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German Chancellor Angela Merkel delivers a speech during a session at the lower house of parliament today
German Chancellor Angela Merkel delivers a speech during a session at the lower house of parliament today

German Chancellor Angela Merkel says covid vaccine could arrive before Christmas

  • She also urged Germans to remain patient with restrictions meant to slow the spread of the coronavirus.

German Chancellor Angela Merkel has said that with several promising covid vaccines nearing approval, possibly before Christmas, people had reason for optimism. “That won't solve the problem immediately, but there is light at the end of the tunnel," she said.

She also urged Germans to remain patient with restrictions meant to slow the spread of the coronavirus.

Addressing parliament the day after agreeing with state governors on extending restrictions through at least December 20, Merkel said officials had sought with the measures to keep life as normal as possible while protecting people from the virus and ensuring hospital systems aren't overwhelmed.

“In the fight against the pandemic it's not about health or economy, health or education, health or culture, health or social contacts, it's about all of these things," she said. “To think of these things in opposition to one another is a common misunderstanding, but it's always about both."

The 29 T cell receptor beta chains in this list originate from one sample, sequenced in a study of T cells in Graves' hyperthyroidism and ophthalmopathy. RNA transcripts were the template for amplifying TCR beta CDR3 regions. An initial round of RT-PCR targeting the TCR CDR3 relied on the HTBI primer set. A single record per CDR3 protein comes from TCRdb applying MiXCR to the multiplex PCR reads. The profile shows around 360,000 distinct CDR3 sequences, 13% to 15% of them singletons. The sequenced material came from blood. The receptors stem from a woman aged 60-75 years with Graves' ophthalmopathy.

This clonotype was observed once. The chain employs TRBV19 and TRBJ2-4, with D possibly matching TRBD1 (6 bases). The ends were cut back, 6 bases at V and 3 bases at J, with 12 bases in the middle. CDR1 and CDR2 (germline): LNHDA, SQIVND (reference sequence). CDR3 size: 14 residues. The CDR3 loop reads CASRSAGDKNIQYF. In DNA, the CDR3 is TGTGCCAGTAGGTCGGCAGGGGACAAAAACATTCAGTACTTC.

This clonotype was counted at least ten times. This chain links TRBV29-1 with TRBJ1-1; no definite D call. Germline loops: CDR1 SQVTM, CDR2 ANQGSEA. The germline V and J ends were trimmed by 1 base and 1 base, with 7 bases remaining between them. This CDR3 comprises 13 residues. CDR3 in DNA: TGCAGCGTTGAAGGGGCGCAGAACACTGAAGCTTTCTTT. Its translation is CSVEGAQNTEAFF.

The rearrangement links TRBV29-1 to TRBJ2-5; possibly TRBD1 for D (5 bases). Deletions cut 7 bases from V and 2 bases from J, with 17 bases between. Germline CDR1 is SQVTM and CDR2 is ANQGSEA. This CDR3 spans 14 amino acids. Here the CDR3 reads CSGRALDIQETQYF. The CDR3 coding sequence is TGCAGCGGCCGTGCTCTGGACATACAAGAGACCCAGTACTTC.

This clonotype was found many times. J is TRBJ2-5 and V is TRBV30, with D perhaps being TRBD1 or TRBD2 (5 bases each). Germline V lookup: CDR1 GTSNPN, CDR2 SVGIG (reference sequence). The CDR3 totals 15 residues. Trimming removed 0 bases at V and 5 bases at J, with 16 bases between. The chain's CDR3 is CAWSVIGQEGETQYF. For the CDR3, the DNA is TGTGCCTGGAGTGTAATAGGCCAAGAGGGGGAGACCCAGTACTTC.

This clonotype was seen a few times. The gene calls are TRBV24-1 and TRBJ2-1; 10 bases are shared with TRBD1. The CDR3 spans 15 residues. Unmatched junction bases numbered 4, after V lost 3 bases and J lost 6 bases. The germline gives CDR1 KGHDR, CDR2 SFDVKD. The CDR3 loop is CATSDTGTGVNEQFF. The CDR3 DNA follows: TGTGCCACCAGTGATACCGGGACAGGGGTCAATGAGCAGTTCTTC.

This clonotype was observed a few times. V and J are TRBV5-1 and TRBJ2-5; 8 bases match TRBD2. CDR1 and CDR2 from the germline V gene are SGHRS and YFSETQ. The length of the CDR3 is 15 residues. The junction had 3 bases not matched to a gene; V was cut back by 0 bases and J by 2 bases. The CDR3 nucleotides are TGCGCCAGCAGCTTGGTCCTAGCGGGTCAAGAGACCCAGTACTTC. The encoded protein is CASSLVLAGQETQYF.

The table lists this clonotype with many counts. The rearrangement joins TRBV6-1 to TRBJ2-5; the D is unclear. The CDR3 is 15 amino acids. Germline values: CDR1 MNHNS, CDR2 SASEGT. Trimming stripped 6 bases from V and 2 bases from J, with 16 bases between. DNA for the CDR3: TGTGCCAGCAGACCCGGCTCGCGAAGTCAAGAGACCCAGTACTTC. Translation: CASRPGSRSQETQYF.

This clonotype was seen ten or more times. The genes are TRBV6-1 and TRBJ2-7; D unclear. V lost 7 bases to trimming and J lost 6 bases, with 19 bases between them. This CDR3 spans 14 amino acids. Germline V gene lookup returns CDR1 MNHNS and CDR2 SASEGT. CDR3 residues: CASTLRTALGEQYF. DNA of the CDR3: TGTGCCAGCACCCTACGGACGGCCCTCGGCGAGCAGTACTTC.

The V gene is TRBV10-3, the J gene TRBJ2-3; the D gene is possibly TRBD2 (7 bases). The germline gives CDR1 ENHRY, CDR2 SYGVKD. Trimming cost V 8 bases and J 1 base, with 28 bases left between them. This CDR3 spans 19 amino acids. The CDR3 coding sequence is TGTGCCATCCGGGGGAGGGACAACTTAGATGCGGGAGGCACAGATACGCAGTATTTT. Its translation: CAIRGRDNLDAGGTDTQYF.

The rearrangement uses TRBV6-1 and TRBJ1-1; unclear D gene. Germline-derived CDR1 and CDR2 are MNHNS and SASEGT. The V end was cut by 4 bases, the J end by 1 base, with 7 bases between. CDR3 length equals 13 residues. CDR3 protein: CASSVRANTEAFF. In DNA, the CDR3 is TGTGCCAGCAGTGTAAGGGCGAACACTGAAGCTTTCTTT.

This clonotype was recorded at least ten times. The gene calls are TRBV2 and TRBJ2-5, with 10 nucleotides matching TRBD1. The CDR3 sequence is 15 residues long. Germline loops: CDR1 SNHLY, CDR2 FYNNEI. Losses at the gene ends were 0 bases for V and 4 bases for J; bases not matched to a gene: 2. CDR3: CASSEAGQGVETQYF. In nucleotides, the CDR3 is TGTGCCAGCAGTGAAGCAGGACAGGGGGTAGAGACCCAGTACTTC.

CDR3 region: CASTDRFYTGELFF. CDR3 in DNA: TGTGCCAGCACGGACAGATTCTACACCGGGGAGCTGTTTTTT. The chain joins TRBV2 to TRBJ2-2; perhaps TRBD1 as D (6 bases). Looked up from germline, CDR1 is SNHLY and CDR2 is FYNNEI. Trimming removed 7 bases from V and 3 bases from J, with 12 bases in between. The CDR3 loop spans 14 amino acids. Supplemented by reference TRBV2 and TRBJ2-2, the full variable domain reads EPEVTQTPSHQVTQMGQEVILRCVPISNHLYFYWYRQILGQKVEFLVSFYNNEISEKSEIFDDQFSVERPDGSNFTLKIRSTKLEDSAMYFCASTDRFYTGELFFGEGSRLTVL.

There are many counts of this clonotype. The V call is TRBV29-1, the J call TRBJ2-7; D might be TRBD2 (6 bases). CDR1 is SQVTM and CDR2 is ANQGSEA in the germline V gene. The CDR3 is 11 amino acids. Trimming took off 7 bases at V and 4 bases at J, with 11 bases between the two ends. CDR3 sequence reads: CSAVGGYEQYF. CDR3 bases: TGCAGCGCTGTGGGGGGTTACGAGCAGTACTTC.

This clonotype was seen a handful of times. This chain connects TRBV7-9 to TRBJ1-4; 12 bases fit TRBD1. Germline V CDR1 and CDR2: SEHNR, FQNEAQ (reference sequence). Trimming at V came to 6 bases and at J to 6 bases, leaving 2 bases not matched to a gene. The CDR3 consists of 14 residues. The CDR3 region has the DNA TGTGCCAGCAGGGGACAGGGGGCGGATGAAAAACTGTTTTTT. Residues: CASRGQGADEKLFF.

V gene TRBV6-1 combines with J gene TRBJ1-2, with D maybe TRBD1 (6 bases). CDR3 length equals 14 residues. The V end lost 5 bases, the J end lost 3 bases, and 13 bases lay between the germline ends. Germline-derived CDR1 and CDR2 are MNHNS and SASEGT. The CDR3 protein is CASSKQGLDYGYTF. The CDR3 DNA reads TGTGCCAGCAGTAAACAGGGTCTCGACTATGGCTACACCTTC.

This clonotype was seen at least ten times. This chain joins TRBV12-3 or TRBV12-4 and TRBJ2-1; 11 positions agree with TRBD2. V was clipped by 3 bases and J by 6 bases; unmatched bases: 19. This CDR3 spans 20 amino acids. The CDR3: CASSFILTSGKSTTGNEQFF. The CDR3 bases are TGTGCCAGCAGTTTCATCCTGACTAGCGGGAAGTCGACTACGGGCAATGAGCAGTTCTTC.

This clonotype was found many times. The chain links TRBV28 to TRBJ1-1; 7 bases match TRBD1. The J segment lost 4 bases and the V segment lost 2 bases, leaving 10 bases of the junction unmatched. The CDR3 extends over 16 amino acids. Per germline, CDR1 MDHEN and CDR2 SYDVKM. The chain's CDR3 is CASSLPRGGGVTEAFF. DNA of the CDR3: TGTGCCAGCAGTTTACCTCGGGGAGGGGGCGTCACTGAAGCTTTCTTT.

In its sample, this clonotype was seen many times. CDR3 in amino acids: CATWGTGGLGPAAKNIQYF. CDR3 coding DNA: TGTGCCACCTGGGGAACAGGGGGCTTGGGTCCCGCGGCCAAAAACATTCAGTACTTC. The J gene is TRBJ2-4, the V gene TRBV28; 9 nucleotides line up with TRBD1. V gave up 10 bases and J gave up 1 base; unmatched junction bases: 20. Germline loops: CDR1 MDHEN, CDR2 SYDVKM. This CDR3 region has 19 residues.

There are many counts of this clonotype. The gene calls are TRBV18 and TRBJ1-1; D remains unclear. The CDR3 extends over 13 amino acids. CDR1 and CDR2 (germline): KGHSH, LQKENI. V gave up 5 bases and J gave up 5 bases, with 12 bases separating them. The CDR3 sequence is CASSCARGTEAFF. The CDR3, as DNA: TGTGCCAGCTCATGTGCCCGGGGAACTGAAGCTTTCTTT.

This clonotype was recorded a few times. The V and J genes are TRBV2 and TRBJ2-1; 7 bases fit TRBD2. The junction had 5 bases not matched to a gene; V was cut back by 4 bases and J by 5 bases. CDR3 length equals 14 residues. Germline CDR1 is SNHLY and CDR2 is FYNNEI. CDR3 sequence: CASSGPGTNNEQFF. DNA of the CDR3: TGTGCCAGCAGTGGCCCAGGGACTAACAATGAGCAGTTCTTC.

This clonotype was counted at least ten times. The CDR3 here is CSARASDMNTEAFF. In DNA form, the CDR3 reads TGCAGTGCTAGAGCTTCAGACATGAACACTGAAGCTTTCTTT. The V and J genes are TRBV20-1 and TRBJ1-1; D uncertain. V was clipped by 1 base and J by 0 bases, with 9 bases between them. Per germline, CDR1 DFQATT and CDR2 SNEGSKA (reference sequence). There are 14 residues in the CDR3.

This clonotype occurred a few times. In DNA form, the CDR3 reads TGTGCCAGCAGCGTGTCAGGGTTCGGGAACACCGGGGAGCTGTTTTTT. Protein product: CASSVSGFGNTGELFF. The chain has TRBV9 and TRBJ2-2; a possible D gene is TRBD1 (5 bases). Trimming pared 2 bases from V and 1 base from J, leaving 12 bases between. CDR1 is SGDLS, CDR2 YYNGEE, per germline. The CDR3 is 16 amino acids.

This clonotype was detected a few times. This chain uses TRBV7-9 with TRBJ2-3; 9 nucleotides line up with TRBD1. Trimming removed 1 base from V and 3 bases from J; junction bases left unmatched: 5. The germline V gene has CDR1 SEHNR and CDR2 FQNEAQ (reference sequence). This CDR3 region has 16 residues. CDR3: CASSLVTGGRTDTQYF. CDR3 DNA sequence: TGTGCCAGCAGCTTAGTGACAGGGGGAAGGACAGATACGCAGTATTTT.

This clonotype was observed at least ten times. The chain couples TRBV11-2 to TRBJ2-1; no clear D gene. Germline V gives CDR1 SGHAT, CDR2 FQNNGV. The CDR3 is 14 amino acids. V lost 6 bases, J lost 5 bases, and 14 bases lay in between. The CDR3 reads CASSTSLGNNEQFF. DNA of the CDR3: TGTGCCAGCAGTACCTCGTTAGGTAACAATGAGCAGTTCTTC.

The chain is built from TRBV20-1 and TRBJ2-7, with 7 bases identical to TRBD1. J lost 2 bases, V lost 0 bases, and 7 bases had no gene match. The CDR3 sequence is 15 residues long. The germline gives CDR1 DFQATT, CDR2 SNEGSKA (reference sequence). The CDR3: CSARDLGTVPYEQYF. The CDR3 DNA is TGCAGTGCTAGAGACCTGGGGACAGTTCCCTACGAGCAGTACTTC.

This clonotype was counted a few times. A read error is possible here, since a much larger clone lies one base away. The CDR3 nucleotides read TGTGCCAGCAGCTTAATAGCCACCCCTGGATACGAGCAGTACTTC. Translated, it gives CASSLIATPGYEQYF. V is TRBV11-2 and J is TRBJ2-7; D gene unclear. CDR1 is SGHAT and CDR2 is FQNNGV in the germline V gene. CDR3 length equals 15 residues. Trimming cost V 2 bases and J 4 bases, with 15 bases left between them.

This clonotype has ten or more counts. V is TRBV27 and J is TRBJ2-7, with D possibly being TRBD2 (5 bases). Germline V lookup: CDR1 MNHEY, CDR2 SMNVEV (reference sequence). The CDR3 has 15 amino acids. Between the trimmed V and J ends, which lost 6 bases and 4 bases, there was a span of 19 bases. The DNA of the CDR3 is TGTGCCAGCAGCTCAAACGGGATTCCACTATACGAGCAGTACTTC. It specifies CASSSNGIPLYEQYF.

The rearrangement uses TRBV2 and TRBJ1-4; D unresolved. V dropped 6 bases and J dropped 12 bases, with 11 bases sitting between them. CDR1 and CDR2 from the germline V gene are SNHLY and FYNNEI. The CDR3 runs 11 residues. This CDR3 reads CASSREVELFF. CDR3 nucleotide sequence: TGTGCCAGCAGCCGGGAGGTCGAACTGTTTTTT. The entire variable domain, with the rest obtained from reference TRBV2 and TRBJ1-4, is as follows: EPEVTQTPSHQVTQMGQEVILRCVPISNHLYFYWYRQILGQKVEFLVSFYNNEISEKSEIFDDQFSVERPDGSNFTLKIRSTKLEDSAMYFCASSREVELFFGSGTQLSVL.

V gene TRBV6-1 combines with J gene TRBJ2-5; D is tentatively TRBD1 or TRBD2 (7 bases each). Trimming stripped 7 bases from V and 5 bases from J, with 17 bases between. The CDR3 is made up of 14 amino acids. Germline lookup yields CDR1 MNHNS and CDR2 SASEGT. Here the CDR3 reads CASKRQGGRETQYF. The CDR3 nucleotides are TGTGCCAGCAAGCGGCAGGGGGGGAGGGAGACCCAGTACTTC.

Germany embarked on a so-called wave-breaker shutdown on Nov. 2, closing restaurants, bars, sports and leisure facilities but leaving schools, shops and hair salons open.

The country hit the grim milestone today of more than 15,000 deaths from the coronavirus and appeared likely to surpass 1 million infections on Friday, according to data from the Robert Koch Institute, the country's disease control center.

Germany, which has 83 million people, was credited with a relatively good performance in the first phase of the pandemic. It still has a lower death rate than several other European countries, and its current shutdown has been relatively mild.

Since November 9, four drug makers have announced that their vaccines work, most of them more than 90 percent of the time.

The first to report Phase 3 results was the US-German collaboration between pharmaceutical giant Pfizer and German biotech start-up BioNTech, followed by the US firm Moderna, a British partnership between AstraZeneca and Oxford University, and Russia's state-run Gamaleya Research Institute of Epidemiology and Microbiology.


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